The Truth about Oranges

An orange tree full of blossoms
weighs little more
than the tree beforehand
yet the strength of each blossom
pulls its fat fruit
from the underground
up the trunk
out the branch
past the leaves
with help only
from a random bee
which itself weighs little more
than the air that holds it up.

When one has
an orange tree
it is wise and proper
to eat some oranges
and to share some.

The saddest orange tree
is the one with
rotting oranges
and hungry neighbors.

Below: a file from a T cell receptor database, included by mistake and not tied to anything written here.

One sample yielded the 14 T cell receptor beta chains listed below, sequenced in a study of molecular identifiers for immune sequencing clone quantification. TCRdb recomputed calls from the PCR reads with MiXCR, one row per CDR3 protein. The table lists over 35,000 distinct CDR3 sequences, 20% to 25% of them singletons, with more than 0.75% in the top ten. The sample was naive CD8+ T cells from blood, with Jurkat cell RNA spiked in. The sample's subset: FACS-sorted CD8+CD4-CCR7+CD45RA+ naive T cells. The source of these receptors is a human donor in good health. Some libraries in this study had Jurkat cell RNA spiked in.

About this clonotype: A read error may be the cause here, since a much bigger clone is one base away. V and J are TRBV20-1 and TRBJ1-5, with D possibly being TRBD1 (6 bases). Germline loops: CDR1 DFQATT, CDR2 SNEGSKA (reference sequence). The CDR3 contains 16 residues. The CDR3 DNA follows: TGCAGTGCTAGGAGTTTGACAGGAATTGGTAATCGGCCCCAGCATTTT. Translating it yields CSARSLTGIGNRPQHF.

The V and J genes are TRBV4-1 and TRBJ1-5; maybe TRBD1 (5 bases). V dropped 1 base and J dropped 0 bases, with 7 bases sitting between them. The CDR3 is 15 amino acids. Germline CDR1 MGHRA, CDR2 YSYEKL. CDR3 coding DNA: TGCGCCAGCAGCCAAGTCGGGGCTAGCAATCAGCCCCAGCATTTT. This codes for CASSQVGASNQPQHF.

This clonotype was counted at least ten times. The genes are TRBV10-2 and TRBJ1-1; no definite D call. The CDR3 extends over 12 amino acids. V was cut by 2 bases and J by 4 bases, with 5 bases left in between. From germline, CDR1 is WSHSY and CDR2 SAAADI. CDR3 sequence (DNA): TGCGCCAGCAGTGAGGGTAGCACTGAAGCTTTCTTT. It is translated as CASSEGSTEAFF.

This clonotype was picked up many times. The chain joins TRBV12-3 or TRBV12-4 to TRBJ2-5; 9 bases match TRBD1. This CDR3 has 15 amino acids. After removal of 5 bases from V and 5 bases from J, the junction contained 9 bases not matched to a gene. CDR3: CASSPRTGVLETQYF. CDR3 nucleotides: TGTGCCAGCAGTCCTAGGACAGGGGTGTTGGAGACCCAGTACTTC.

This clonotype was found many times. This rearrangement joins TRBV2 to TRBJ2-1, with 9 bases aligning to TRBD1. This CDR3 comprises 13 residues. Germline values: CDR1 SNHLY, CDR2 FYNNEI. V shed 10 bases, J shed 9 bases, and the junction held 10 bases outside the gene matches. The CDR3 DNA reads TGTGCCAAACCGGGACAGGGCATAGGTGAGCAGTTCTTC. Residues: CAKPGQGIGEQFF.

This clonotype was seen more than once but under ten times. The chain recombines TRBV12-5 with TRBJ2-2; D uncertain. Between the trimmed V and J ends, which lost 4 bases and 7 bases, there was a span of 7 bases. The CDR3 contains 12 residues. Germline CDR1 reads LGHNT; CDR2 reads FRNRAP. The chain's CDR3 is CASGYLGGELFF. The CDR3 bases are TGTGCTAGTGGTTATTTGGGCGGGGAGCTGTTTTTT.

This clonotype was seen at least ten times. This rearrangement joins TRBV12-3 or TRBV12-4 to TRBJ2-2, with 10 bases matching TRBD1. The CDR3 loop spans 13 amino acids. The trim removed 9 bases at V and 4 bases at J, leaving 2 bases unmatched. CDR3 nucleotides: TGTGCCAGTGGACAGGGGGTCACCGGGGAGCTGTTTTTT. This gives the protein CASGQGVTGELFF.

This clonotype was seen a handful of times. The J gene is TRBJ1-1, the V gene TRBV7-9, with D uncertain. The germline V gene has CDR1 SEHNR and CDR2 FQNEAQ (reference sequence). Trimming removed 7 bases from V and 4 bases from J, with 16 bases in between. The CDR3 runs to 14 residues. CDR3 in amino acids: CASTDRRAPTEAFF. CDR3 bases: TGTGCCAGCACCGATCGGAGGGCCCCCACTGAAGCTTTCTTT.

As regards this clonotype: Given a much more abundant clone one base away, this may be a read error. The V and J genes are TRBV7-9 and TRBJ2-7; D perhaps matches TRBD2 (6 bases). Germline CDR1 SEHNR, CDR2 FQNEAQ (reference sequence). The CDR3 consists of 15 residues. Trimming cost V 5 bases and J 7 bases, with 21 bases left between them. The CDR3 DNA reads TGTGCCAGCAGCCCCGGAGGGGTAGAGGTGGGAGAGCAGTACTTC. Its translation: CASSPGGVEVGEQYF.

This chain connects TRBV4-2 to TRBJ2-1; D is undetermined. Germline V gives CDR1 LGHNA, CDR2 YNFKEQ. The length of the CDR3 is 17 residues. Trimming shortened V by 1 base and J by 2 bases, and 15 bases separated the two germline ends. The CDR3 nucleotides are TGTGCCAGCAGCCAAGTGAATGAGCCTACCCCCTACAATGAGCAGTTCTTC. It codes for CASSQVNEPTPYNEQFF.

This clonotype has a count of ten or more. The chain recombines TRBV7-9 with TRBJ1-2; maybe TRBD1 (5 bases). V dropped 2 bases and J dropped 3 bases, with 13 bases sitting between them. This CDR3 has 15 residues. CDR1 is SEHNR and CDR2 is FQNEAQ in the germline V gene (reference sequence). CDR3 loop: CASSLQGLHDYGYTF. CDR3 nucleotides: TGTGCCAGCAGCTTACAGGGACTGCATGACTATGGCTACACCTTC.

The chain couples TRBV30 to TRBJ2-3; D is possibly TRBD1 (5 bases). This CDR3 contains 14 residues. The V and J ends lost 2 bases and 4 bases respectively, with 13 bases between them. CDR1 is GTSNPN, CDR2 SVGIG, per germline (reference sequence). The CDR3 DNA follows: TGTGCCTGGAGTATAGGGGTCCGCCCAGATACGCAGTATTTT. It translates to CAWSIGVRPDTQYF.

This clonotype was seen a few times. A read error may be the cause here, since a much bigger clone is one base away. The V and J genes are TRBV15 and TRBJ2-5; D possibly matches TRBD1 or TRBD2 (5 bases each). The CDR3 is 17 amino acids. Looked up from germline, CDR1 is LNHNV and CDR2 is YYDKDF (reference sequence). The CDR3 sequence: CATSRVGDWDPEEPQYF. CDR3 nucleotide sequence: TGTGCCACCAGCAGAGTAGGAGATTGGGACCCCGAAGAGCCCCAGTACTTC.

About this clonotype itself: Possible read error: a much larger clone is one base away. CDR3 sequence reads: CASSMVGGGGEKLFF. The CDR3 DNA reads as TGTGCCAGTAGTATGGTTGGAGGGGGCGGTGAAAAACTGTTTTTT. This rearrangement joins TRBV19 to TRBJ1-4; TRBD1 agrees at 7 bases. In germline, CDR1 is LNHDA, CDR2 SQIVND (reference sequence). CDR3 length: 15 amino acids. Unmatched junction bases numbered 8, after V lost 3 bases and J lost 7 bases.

The one who understands
is the one who
bases premises on blossoms
and is generous
when the oranges
are few and perfect.

Carlton Holte

Carlton Holte was born in Minnesota in the age of black-and-white TV; grew up playing under bridges, along creeks, and in cornfields; went to school and more school; and has juggled gigs as teacher, writer, editor, strategic marketer, and a few less wordy things. A recent transplant to Albuquerque, he is enjoying the sunsets and chiles, and tends to write about trees, blue water, and special people.

The Tyndall Effect